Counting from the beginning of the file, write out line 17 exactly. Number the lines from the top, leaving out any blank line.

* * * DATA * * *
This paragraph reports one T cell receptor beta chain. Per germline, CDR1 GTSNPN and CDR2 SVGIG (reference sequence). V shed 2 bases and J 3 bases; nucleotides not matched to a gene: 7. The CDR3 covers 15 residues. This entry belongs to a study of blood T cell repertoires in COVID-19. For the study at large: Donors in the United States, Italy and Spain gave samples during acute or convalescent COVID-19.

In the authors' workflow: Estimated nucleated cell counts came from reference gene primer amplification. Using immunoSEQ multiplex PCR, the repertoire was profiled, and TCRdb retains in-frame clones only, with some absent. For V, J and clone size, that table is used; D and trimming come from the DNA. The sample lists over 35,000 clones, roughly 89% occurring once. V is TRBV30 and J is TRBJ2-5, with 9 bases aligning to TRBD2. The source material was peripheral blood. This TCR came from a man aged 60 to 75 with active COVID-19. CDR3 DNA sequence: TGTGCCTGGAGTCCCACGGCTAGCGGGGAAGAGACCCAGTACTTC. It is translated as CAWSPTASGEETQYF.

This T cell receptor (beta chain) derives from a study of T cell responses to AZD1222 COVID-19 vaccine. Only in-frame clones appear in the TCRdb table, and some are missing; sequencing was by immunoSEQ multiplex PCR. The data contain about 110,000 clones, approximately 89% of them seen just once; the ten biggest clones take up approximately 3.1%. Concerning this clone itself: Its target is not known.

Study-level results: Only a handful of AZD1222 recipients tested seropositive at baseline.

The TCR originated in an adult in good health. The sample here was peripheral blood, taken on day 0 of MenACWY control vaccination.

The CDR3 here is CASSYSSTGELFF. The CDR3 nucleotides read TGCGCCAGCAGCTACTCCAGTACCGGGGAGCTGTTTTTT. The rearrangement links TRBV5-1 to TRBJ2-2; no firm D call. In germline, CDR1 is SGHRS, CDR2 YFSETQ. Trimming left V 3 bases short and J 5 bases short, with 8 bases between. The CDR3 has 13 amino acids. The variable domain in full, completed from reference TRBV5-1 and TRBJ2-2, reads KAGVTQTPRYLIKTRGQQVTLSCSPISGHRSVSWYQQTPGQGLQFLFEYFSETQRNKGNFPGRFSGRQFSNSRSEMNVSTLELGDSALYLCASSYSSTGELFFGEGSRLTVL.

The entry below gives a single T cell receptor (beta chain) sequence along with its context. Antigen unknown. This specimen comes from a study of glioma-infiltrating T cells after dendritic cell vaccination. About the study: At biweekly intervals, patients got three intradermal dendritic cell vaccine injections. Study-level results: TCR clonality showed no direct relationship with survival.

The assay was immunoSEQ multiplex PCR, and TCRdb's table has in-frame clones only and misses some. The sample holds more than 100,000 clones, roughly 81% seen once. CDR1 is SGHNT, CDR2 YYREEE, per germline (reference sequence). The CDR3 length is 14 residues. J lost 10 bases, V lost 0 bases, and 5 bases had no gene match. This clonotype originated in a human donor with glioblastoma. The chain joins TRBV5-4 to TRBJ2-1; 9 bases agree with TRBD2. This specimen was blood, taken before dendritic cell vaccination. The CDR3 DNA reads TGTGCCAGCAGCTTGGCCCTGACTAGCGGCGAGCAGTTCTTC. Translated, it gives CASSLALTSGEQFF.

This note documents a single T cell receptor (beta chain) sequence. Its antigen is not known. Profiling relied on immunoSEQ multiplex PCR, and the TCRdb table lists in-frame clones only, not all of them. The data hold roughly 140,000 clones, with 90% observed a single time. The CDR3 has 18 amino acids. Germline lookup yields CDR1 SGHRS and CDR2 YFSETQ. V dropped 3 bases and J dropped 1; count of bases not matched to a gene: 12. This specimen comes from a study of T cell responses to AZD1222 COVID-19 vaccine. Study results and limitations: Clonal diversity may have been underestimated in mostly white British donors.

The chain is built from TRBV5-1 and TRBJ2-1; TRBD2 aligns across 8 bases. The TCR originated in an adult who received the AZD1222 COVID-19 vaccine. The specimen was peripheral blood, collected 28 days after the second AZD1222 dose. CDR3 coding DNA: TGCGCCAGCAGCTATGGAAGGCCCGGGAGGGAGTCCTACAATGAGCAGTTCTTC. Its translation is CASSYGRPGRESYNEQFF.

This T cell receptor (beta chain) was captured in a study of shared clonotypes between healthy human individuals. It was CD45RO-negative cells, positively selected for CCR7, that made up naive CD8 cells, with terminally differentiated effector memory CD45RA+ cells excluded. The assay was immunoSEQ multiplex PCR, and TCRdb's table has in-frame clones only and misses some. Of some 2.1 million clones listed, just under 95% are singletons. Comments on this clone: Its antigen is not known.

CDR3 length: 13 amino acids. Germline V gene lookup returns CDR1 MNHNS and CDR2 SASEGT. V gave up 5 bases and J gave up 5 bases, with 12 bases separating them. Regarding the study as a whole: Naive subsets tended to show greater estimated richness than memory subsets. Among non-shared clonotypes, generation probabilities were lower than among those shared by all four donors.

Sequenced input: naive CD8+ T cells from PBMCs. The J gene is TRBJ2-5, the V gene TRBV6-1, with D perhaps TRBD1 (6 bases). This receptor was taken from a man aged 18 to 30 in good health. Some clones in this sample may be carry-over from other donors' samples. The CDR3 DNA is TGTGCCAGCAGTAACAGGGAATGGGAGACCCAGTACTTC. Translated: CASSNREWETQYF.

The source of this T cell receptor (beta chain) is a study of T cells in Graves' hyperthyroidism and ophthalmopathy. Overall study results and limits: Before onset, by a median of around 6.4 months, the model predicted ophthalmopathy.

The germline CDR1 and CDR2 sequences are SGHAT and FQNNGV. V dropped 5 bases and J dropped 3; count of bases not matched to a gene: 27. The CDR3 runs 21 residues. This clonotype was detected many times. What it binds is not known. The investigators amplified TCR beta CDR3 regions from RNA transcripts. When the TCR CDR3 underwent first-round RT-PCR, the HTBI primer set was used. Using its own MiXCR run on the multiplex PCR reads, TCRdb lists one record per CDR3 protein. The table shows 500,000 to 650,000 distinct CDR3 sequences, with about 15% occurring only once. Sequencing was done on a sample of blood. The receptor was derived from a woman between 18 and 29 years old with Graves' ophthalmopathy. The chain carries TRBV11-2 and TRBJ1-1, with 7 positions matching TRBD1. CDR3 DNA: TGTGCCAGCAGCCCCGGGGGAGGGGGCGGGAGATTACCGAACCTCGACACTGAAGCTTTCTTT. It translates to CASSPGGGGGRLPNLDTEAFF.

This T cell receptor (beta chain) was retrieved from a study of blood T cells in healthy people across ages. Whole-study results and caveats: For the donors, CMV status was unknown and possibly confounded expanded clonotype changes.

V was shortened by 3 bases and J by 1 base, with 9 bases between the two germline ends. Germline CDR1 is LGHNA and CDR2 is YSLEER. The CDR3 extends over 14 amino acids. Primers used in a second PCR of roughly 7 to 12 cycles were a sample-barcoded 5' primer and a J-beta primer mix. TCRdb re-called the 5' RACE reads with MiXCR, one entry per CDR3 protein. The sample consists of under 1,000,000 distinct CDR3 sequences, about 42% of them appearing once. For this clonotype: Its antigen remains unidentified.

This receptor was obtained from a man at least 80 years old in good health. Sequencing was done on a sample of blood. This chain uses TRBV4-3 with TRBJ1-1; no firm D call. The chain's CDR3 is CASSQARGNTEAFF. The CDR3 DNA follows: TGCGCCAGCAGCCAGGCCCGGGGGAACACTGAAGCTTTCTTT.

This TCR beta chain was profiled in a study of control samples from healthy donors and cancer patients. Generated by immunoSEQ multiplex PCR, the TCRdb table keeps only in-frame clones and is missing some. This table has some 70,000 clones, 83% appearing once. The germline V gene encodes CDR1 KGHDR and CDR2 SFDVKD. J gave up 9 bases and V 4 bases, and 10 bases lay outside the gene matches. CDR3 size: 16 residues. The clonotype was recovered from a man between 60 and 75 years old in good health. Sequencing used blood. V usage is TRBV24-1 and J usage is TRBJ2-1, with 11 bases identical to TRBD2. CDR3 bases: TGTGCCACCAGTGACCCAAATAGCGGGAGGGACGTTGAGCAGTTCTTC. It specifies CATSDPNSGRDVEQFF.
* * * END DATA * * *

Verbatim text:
V was shortened by 3 bases and J by 1 base, with 9 bases between the two germline ends. Germline CDR1 is LGHNA and CDR2 is YSLEER. The CDR3 extends over 14 amino acids. Primers used in a second PCR of roughly 7 to 12 cycles were a sample-barcoded 5' primer and a J-beta primer mix. TCRdb re-called the 5' RACE reads with MiXCR, one entry per CDR3 protein. The sample consists of under 1,000,000 distinct CDR3 sequences, about 42% of them appearing once. For this clonotype: Its antigen remains unidentified.